Direct causes of most individual human cancers will not be identifiable, but there is incontrovertible evidence that certain chemical agents, radiation, and biologic agents contribute to the overall incidence of cancer. A traditional paradigm has classified carcinogenic agents as environmental, lifestyle-related or occupational, but many agents exhibit a complex interplay between all three sources of exposure. A recent paradigm in environmental carcinogenesis-gene-environment interactions, a concept used to describe the complex interplay between individual or population genetics and responses to chemical agents-has also undergone an expansive transformation into a more contemporary understanding of the human “exposome.” The exposome is the cumulative lifelong burden of disease-contributing stressors including exogenous and endogenous agents of all types, as well as an individual’s “omics” profile (genomics, epigenomics, transcriptomics, proteomics, metabolomics), and microbiome. Another traditional model of environmental carcinogenesis, that of the classic sequential model of initiation, promotion, conversion, and progression, has evolved towards less linear models that no longer classify carcinogens as initiators or promoters per se. Instead, we seek to understand the contribution of chemical agents to the various hallmarks of cancer: genomic instability, resisting cell death, deregulating cellular energetics, sustaining proliferative signals, evading growth suppressors, avoiding immune destruction, enabling replicative immortality, promoting tumor inflammation, activating invasion and metastasis, and inducing angiogenesis. These evolving new thought paradigms hold promise for improved exposure monitoring, more accurate identification and earlier detection of disease-consequential exposures, and increasingly effective primary, secondary, and tertiary public health and clinical cancer prevention and interception measures.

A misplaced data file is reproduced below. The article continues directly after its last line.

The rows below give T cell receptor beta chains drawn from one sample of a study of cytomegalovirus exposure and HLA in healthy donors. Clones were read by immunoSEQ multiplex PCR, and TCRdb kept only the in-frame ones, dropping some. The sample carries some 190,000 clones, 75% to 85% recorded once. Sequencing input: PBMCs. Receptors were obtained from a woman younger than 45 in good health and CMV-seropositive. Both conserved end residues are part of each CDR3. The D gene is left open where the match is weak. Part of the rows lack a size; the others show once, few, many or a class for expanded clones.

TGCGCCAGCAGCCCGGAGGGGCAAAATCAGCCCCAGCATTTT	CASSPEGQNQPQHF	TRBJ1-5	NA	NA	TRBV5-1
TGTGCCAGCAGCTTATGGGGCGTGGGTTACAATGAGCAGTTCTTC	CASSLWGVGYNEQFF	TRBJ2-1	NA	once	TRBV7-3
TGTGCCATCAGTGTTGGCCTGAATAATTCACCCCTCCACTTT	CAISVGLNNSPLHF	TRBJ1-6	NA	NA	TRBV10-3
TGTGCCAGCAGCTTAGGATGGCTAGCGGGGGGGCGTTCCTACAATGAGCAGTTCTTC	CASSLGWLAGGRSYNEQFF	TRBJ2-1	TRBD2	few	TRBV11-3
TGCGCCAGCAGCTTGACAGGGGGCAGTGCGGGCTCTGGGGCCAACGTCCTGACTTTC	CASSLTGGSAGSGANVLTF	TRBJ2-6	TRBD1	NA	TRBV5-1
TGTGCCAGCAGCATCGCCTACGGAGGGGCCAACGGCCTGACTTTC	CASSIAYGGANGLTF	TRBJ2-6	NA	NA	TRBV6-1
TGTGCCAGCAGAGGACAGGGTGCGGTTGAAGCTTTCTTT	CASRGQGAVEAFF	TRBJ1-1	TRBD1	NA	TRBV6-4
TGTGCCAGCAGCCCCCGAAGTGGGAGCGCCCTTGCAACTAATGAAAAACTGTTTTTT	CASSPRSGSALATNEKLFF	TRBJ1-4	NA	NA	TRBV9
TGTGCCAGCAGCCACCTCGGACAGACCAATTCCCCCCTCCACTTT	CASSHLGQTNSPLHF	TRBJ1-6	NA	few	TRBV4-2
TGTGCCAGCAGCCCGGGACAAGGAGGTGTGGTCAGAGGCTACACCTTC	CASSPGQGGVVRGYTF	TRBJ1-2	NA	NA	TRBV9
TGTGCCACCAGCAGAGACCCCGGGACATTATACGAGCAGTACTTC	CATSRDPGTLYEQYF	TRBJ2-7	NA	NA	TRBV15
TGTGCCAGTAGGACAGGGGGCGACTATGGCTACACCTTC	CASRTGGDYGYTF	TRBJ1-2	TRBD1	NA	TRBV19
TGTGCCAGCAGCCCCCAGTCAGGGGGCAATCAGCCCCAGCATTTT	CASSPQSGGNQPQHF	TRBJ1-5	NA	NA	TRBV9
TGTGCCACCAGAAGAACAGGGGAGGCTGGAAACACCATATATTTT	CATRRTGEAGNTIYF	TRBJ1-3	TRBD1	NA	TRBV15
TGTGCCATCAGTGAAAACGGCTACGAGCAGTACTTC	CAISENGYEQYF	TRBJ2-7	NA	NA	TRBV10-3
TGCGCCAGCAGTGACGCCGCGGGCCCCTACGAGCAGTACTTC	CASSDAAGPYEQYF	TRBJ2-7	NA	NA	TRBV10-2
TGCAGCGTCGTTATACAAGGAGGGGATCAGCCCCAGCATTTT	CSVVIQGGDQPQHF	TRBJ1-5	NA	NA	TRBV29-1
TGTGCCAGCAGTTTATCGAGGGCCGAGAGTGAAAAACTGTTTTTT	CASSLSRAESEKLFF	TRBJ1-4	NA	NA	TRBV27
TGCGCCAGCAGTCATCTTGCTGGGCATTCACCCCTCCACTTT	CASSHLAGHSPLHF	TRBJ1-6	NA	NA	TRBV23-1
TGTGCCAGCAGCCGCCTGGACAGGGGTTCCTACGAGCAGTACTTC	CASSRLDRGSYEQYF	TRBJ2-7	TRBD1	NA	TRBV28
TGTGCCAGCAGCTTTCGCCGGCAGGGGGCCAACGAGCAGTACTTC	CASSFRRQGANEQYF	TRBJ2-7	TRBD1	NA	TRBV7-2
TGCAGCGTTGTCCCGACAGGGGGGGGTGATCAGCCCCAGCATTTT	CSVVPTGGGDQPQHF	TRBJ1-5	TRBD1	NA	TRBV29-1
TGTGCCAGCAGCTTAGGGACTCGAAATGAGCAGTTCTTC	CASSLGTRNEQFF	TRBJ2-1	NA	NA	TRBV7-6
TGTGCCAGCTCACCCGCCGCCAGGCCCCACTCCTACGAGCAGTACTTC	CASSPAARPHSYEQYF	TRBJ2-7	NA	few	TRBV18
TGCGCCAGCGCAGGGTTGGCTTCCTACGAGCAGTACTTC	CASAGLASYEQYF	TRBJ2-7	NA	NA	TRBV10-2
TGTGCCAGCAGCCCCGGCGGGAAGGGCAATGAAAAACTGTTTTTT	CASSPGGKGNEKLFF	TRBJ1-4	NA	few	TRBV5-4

- Abeloff’s Clinical Oncology
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International Standard Book Number 13 (ISBN-13)
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